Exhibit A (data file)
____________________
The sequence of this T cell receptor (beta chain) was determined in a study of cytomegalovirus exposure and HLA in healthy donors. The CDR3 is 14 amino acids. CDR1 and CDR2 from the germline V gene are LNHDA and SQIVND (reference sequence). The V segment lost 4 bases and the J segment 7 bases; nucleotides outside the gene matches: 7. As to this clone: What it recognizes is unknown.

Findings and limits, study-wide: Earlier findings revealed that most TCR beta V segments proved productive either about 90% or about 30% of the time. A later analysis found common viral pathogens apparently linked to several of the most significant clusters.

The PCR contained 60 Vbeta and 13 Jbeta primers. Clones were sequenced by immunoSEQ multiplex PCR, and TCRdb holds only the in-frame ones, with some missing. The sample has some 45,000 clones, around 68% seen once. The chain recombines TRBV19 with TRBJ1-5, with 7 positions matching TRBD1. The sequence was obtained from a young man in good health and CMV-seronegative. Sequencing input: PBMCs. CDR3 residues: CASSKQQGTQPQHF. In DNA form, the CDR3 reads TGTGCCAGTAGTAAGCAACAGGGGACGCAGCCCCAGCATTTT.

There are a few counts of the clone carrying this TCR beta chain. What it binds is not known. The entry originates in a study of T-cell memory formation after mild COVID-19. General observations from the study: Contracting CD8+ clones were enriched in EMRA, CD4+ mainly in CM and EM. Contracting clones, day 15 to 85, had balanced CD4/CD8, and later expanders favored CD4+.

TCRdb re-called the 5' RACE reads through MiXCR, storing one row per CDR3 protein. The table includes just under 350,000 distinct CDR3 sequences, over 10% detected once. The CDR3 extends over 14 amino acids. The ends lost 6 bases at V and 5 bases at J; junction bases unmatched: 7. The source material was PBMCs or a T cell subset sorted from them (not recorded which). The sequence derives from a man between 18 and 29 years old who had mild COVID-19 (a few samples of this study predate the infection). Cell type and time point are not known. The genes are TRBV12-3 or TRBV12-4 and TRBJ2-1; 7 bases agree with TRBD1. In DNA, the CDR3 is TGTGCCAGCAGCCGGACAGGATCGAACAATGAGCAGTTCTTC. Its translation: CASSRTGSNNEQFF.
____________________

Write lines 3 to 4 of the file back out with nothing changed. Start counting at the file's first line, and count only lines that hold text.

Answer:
The PCR contained 60 Vbeta and 13 Jbeta primers. Clones were sequenced by immunoSEQ multiplex PCR, and TCRdb holds only the in-frame ones, with some missing. The sample has some 45,000 clones, around 68% seen once. The chain recombines TRBV19 with TRBJ1-5, with 7 positions matching TRBD1. The sequence was obtained from a young man in good health and CMV-seronegative. Sequencing input: PBMCs. CDR3 residues: CASSKQQGTQPQHF. In DNA form, the CDR3 reads TGTGCCAGTAGTAAGCAACAGGGGACGCAGCCCCAGCATTTT.

There are a few counts of the clone carrying this TCR beta chain. What it binds is not known. The entry originates in a study of T-cell memory formation after mild COVID-19. General observations from the study: Contracting CD8+ clones were enriched in EMRA, CD4+ mainly in CM and EM. Contracting clones, day 15 to 85, had balanced CD4/CD8, and later expanders favored CD4+.